By Michael Kahn
NATAL, Brazil, June 24 (Reuters) - Uruguay captain Diego Lugano slammed Italy's Giorgio Chiellini for complaining after the defender accused Luis Suarez of biting him late in the second half of an ill-tempered World Cup match on Tuesday.
The injured Lugano, who did not play in the 1-0 win that sent the Uruguayans through to the next round at Italy's expense, said he did not see Suarez bite anybody and that the striker was often unfairly judged on past actions.
"The worst of everything is the attitude of Chiellini," Lugano told reporters.
"He's a great player with an enormous status but it doesn't correspond with Italian football.
"As a sportsman leaving the field, crying and appealing against a rival. As a man, he disappointed me totally."
FIFA is investigating the incident which has become a worldwide talking point and Suarez, twice previously banned for biting, could be slapped with another lengthy suspension despite escaping punishment during the match.
"What do you think?" Lugano asked reporters when questioned on the incident. "What did you see? You saw this, really?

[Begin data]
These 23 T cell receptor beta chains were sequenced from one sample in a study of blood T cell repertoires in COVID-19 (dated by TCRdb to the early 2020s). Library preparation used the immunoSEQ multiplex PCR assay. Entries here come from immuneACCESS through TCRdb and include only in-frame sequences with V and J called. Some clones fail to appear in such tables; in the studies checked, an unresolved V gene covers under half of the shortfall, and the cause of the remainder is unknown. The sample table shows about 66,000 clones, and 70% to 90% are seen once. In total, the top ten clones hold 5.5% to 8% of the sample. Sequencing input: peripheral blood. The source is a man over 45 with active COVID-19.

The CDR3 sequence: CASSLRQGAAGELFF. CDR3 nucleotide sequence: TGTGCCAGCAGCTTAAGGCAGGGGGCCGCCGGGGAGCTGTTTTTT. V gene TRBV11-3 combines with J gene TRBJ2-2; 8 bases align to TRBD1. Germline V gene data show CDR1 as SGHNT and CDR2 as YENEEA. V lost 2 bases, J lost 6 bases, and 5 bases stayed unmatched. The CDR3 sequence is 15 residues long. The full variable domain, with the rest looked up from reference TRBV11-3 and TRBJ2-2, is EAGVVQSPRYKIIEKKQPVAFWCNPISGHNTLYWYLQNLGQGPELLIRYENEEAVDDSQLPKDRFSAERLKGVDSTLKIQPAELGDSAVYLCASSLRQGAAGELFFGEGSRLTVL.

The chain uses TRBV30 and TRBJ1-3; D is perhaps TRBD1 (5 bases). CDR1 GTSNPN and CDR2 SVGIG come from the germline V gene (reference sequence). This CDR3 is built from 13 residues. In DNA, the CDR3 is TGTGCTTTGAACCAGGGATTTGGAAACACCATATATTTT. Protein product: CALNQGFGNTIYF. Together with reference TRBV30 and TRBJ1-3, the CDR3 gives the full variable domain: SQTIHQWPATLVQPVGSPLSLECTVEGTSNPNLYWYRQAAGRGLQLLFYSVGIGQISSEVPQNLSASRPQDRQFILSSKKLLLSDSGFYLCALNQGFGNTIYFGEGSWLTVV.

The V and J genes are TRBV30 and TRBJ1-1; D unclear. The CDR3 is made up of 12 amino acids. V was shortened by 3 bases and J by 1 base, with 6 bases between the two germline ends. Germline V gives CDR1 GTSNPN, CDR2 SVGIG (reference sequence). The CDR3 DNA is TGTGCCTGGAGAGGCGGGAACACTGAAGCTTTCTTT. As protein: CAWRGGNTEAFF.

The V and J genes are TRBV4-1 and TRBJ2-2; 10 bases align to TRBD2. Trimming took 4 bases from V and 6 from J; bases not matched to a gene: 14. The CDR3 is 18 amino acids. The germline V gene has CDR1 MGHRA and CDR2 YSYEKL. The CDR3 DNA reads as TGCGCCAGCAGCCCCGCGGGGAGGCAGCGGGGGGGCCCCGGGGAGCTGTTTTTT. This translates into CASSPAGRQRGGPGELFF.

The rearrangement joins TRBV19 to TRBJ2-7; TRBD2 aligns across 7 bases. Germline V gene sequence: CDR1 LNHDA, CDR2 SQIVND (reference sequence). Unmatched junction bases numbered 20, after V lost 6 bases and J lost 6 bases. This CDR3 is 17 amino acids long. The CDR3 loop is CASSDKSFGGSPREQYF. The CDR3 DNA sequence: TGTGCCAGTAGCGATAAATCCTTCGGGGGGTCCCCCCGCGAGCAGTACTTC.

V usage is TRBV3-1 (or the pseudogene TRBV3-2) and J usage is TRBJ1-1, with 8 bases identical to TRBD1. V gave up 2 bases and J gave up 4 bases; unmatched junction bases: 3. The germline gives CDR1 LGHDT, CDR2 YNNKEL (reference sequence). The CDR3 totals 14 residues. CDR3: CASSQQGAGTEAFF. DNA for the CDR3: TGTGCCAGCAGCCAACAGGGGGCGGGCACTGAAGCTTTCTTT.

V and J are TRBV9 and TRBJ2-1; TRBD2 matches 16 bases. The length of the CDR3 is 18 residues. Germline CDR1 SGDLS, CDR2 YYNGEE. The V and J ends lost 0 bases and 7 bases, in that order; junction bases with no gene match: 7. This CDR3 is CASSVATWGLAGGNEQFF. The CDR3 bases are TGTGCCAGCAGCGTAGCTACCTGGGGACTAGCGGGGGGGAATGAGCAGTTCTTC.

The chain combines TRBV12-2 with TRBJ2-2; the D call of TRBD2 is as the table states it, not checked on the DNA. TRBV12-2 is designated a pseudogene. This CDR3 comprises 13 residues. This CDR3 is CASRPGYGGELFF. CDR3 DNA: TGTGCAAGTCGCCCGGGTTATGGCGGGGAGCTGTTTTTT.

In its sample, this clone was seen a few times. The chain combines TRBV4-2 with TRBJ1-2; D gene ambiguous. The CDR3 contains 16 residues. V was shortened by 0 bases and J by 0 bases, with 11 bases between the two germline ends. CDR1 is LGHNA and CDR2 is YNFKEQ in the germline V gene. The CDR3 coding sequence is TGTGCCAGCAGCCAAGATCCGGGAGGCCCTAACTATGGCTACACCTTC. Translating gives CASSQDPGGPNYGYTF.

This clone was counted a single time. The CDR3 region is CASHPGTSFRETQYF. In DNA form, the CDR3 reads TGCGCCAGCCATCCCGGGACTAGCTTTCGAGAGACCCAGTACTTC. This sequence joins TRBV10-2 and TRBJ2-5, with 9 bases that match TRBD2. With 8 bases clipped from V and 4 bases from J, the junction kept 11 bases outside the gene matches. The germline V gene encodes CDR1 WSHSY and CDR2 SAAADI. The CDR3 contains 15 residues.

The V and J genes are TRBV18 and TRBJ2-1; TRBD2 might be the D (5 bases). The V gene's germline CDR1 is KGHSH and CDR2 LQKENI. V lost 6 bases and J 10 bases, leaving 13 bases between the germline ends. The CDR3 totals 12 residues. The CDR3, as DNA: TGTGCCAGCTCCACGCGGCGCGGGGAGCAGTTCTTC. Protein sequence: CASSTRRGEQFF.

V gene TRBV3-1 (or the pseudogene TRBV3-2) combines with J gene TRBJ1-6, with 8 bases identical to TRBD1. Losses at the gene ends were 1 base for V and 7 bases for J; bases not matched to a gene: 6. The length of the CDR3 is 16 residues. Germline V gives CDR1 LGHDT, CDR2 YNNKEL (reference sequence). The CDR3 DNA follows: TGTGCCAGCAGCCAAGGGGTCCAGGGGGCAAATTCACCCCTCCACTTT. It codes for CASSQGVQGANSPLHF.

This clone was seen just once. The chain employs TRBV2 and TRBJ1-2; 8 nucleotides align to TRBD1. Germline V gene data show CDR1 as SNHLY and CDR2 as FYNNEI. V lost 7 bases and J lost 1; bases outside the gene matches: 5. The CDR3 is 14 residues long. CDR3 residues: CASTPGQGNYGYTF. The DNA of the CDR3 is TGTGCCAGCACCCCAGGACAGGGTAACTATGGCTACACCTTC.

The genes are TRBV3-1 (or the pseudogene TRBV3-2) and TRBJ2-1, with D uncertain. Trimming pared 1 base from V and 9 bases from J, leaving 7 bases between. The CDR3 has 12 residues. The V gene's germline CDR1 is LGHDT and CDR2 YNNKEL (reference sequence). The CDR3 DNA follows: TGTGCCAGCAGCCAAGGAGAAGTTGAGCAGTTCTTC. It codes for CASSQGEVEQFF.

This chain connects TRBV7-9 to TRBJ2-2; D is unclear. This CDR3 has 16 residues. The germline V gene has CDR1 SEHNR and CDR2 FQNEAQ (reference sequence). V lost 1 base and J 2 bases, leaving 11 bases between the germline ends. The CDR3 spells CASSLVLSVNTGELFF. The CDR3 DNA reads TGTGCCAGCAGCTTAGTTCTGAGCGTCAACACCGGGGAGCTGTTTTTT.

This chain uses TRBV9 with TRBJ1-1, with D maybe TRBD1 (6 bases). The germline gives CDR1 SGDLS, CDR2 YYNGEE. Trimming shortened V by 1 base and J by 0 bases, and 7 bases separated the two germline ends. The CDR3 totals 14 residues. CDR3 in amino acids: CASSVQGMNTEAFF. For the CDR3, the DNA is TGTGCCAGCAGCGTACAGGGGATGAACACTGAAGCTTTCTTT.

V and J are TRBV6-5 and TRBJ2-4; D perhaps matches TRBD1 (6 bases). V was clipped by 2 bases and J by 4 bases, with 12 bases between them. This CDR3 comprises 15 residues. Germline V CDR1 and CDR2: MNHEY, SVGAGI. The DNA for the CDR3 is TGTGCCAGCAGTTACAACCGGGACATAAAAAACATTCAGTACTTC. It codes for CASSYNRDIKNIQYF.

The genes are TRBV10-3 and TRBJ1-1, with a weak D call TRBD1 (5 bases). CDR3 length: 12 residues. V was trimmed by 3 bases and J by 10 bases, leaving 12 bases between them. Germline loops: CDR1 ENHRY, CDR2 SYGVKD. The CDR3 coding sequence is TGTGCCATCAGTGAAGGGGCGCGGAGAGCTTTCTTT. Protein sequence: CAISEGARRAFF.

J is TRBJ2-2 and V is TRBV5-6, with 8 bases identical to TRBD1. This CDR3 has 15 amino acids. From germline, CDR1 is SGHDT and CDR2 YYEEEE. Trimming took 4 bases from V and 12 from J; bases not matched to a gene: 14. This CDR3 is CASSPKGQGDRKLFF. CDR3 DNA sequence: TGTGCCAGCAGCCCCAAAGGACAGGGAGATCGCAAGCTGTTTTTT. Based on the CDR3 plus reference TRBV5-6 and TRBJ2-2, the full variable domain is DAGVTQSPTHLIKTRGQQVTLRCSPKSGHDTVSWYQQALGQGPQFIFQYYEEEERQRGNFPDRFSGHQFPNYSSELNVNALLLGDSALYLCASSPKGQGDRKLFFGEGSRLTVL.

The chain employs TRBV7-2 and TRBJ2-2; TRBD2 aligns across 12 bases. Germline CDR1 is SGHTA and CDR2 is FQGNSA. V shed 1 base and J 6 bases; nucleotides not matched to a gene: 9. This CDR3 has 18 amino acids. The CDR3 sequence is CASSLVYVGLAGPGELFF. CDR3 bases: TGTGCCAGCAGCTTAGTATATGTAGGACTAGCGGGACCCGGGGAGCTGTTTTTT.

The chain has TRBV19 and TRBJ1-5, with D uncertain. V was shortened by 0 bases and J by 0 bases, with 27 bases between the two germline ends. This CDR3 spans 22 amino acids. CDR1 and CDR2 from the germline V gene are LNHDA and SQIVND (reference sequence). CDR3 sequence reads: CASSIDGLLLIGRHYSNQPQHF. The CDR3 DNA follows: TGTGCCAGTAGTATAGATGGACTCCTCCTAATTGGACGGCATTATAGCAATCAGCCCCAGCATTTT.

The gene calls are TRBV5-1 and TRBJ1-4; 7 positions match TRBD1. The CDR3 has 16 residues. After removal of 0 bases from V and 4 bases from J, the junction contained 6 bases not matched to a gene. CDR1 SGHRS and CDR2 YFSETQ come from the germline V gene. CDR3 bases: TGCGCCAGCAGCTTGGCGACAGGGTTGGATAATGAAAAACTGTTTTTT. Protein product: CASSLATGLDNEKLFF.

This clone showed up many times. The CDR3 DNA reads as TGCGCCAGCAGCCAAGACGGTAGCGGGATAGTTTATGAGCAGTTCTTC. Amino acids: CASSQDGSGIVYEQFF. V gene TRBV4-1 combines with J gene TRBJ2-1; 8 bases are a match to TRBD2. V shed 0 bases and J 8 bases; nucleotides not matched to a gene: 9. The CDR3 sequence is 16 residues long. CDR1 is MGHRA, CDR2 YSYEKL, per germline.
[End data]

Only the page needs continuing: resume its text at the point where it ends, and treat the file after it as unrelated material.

"You need to show me because I didn't see anything. Did you see it today or did you see what happened in other years? You couldn't have seen it today because nothing happened."
A smiling Suarez left the Dunas arena without speaking to reporters about the incident in which the South American and Chiellini collided in the Italian penalty area 10 minutes from the end of the Group D match.
Chiellini furiously pulled open his shirt to show the mark to the referee and Reuters photographs show what appeared to be bite marks on his shoulder.
Pictures also showed Suarez sitting on the ground holding his teeth immediately after the incident.
Uruguay coach Oscar Tabarez also said he did not see the incident but suggested that Suarez was being persecuted.
Tabarez declined to discuss the team's prospects should their talismanic striker receive a ban that rules him out of the tournament but said Uruguay had won in the past without Suarez and could do so again.
"It seems there is this animosity toward him and he is being persecuted by past events," a visibly agitated Tabarez said when repeatedly being asked about the alleged bite.
"There are people hiding behind the tree waiting for something to happen." (Editing by Ed Osmond)